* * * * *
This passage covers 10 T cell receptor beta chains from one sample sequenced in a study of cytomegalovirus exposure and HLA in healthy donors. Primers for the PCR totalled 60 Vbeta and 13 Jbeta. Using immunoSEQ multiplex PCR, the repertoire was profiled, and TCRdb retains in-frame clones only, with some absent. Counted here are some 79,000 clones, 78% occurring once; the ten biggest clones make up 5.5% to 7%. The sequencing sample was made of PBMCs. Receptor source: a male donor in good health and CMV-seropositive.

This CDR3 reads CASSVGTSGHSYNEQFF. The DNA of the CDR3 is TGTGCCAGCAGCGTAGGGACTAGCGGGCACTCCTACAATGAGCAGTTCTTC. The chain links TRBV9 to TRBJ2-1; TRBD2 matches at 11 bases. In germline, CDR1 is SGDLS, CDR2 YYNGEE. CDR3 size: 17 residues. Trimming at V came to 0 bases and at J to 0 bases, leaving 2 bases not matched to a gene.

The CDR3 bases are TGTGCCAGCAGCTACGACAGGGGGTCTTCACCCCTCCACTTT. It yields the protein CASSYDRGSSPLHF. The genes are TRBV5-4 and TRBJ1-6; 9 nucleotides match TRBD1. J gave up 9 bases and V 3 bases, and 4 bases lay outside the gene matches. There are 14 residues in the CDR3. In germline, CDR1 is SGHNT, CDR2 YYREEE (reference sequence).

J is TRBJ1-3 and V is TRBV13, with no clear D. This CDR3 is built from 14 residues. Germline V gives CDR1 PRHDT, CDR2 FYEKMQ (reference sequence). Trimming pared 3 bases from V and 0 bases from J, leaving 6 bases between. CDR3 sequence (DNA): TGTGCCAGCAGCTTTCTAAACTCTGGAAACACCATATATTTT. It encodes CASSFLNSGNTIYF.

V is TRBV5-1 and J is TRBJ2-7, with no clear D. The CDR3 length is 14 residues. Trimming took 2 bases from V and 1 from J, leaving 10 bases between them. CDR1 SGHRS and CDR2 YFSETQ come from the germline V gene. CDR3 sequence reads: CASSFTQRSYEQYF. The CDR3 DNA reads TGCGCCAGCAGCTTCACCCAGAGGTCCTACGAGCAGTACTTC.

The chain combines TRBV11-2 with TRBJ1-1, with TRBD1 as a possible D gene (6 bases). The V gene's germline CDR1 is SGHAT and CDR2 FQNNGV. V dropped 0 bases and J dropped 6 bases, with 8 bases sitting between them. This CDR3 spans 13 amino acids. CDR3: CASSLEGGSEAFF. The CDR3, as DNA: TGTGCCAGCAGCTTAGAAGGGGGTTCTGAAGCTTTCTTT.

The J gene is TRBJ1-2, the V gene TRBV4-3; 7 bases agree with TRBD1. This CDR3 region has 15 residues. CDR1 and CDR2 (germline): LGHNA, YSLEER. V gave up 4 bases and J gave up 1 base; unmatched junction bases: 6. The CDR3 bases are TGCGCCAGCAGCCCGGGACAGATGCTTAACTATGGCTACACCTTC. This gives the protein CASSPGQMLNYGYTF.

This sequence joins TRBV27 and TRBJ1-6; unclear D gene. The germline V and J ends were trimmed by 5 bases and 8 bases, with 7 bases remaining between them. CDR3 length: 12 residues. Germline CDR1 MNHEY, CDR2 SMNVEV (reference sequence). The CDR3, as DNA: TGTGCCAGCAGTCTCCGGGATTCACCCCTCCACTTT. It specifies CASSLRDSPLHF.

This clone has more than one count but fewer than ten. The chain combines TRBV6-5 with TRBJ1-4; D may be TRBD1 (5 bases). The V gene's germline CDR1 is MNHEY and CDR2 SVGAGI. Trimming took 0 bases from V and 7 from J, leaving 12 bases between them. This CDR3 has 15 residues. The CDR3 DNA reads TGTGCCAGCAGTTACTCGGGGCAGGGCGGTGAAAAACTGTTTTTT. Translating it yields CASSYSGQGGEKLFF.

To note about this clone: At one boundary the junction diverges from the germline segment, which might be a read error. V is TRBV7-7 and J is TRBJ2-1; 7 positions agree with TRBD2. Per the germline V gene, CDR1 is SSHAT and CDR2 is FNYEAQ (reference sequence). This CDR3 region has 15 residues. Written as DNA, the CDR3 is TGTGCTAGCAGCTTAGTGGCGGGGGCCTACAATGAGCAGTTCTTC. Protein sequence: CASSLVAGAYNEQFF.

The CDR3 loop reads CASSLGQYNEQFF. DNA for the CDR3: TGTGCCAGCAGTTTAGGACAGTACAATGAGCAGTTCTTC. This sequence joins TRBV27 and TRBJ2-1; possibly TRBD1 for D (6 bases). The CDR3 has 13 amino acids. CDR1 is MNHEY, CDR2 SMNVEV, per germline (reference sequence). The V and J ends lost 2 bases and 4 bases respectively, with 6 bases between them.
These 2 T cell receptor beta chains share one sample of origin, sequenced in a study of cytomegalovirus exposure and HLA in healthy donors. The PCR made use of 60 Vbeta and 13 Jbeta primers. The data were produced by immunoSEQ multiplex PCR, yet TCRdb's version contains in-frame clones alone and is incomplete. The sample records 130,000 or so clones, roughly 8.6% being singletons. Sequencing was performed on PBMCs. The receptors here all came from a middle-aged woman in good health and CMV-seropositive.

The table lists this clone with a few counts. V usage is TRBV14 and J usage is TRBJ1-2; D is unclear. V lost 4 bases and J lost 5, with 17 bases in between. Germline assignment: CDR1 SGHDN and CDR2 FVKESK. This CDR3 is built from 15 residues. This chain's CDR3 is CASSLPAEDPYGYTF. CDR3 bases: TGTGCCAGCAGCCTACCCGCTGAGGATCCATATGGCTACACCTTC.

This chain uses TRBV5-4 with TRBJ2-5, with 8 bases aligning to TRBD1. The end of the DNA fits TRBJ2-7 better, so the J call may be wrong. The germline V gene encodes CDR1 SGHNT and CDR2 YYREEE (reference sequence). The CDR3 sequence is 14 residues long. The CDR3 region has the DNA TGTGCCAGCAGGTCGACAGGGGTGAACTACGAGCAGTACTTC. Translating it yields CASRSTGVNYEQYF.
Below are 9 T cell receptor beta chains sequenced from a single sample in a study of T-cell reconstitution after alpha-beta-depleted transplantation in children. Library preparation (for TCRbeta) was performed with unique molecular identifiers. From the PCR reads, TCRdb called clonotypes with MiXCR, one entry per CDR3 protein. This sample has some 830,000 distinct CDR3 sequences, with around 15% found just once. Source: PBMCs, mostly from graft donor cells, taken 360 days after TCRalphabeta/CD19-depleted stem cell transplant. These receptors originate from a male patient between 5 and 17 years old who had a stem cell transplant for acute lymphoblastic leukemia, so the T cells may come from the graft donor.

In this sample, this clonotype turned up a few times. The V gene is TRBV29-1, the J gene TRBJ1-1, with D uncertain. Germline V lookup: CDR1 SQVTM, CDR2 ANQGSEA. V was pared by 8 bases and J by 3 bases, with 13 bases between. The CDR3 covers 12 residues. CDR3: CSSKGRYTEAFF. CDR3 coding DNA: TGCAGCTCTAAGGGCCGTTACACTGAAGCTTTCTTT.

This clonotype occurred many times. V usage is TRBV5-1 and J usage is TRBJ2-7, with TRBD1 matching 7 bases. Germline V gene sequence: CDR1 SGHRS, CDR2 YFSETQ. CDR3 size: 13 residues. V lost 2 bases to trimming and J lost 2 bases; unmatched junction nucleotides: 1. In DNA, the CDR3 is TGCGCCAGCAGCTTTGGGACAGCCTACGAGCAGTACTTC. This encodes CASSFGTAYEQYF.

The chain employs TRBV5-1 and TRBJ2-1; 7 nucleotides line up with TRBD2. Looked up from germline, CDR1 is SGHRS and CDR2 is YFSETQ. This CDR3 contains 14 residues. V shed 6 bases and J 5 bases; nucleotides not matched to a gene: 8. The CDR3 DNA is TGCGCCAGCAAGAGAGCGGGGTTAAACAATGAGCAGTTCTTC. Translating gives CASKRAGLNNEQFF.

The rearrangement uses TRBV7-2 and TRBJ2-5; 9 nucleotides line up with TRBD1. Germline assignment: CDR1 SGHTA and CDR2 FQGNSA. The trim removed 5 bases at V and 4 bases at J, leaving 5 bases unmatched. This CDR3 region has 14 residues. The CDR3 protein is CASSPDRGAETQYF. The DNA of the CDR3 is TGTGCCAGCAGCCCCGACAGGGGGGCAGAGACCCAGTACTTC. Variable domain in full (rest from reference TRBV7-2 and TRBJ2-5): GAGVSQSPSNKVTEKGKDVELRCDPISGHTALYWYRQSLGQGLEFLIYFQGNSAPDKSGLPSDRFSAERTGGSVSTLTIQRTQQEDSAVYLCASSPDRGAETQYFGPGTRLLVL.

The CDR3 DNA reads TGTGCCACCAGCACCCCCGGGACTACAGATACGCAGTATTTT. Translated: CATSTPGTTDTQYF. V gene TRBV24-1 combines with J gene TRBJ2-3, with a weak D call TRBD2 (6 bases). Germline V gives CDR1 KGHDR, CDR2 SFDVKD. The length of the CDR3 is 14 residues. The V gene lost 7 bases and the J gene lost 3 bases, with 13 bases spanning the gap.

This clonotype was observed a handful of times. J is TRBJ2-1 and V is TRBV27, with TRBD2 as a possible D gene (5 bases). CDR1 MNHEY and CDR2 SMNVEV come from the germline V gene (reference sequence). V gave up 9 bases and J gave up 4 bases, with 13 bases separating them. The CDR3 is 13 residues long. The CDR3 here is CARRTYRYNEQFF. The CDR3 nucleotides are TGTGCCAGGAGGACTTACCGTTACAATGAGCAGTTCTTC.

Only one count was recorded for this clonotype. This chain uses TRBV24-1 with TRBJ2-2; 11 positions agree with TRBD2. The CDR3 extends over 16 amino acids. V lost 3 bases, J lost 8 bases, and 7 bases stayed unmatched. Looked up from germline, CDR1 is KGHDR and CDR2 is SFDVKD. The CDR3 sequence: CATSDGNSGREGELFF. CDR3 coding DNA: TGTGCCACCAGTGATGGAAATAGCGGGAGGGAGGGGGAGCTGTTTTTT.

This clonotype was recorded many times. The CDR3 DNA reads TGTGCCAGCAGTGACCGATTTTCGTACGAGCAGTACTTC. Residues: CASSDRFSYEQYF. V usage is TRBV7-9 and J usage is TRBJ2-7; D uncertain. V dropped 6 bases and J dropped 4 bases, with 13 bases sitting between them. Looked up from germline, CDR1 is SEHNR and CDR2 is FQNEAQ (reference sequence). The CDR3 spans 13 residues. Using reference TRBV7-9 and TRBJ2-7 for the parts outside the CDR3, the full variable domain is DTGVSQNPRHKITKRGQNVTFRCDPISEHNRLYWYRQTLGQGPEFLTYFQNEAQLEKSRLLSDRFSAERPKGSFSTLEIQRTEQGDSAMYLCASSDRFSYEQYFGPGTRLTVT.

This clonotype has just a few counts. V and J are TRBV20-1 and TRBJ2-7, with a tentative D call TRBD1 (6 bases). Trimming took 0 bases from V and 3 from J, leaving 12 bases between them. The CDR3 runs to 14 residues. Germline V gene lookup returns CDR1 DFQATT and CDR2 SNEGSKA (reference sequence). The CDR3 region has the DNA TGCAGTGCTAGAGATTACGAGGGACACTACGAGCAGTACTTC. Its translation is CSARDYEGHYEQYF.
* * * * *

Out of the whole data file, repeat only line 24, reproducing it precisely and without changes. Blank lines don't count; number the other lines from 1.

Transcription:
This clonotype has just a few counts. V and J are TRBV20-1 and TRBJ2-7, with a tentative D call TRBD1 (6 bases). Trimming took 0 bases from V and 3 from J, leaving 12 bases between them. The CDR3 runs to 14 residues. Germline V gene lookup returns CDR1 DFQATT and CDR2 SNEGSKA (reference sequence). The CDR3 region has the DNA TGCAGTGCTAGAGATTACGAGGGACACTACGAGCAGTACTTC. Its translation is CSARDYEGHYEQYF.